The former pharmaceutical executive, who generated national outage after he raised the price of a once-cheap life-saving pill to $750 and paid millions for a special release of a Wu-Tang Clan album, is looking to add to his music collection.
Martin Shkreli took to Twitter Thursday to offer rap artist Kanye West $10 million for his upcoming album “The Life of Pablo” so it doesn’t get released publicly.
Shkreli published the letter to Kanye on social media and said he was looking forward to his response.
“Kanye and his label are legally required to take my offer letter to their Board of Directors. This should delay the album by a few days,” Shkreli added.
The usually controversial Kanye hasn’t publicly responded to Shkreli’s offer.
Shkreli was recently named in another lawsuit by Long Island artist Jason Koza over the use of his art in the Wu-Tang Clan album, saying he never expected portraits he posted on a fan blog two years ago would be used without his permission.
Koza said in the Manhattan federal court copyright infringement lawsuit that his portraits of members of the New York-based hip-hop group were used without authorization on an album Shkreli bought for $2 million.
Koza, of Copiague, New York, said he learned that some of his portraits were in a 174-page book included with the album titled "Once Upon a Time in Shaolin" when he saw a news article after the sole copy of the album was reportedly sold to Shkreli. The lawsuit said Shkreli is prohibited from distributing further copies of the album commercially for 88 years.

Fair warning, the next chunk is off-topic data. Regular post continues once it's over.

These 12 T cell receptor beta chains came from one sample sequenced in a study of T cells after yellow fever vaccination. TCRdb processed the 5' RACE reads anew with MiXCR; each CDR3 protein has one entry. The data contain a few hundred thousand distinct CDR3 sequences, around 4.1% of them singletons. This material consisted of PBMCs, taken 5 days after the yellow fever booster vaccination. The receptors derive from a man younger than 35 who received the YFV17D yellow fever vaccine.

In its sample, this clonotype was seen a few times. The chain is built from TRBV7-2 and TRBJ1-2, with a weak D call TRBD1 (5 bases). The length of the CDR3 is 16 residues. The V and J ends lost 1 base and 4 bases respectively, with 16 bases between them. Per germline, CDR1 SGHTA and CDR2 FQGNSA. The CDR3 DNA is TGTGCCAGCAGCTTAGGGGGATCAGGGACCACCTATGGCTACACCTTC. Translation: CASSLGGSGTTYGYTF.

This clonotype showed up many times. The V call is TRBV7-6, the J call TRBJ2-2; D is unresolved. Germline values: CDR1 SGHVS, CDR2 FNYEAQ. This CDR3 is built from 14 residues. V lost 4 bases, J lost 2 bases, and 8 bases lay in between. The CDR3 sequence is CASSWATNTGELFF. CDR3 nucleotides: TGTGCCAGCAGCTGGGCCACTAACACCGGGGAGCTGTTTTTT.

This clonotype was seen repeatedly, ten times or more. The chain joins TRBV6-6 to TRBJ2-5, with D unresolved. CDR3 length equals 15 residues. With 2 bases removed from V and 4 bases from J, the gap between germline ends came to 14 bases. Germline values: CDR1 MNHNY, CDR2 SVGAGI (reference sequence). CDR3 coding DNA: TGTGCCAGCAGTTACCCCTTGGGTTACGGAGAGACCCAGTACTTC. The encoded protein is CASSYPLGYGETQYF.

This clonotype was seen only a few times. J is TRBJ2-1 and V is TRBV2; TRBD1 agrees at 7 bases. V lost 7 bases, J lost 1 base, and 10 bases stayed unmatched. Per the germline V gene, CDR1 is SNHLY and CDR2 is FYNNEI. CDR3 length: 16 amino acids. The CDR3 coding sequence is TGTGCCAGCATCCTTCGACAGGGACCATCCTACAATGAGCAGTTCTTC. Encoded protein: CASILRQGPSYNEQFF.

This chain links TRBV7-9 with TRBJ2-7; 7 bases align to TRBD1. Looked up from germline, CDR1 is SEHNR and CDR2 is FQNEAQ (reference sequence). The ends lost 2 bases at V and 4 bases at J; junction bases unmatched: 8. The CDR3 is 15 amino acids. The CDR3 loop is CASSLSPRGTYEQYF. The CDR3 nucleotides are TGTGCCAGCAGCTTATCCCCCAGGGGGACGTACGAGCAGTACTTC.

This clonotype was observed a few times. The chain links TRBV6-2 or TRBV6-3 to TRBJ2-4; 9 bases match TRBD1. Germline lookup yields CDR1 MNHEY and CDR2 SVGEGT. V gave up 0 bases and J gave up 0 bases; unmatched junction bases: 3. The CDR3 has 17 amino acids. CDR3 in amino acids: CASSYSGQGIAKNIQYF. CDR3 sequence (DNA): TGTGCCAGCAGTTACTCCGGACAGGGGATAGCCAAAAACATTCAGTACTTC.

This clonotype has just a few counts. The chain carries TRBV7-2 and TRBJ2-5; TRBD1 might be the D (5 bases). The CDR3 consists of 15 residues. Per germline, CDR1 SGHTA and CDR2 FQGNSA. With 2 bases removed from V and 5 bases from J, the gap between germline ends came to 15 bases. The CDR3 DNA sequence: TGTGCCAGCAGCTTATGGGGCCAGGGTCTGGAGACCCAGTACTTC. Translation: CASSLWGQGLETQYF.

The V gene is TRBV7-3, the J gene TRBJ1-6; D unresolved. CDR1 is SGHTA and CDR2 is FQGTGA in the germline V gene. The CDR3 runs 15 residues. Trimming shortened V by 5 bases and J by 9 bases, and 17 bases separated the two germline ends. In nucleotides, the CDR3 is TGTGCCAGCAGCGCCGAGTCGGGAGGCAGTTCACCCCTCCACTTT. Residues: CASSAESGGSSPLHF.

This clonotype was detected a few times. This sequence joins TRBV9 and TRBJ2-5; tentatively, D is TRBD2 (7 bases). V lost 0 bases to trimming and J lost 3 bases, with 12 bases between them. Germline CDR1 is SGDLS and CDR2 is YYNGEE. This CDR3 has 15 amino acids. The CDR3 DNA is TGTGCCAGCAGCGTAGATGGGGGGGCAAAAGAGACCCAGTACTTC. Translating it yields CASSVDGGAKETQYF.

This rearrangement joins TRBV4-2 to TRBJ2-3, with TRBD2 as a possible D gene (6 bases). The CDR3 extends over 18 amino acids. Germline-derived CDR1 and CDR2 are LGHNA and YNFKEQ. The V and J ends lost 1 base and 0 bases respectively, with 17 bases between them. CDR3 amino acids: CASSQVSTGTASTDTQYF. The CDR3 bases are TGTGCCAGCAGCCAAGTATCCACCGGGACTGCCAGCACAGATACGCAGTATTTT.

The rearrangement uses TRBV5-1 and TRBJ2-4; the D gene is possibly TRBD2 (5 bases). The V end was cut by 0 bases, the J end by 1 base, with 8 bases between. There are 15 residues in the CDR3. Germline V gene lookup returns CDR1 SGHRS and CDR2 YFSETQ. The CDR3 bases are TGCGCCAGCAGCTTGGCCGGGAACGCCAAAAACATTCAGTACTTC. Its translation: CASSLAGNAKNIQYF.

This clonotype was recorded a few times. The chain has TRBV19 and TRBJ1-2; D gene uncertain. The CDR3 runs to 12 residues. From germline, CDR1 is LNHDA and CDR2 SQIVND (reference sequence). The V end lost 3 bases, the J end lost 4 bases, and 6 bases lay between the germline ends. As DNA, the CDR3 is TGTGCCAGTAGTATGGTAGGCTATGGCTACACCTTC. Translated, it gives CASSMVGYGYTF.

He sought unspecified damages from Shkreli, a Wu-Tang leader, a music producer and the album's auctioneer.
The offer for “The Life of Pablo” and the lawsuit comes after Shkreli's recent not guilty plea in Brooklyn federal court to securities fraud charges claiming he cheated investors in companies he created.
The 32-year-old Shkreli became widely known last year after a drug company he founded, Turing Pharmaceuticals, spent $55 million for the U.S. rights to sell a life-saving medicine called Daraprim and then raised the price from $13.50 to $750 per pill.
In recent testimony before a congressional committee investigating the price of drugs, he remained silent, citing the Fifth Amendment on the advice of his attorney, Benjamin Brafman.
The Associated Press contributed to this report.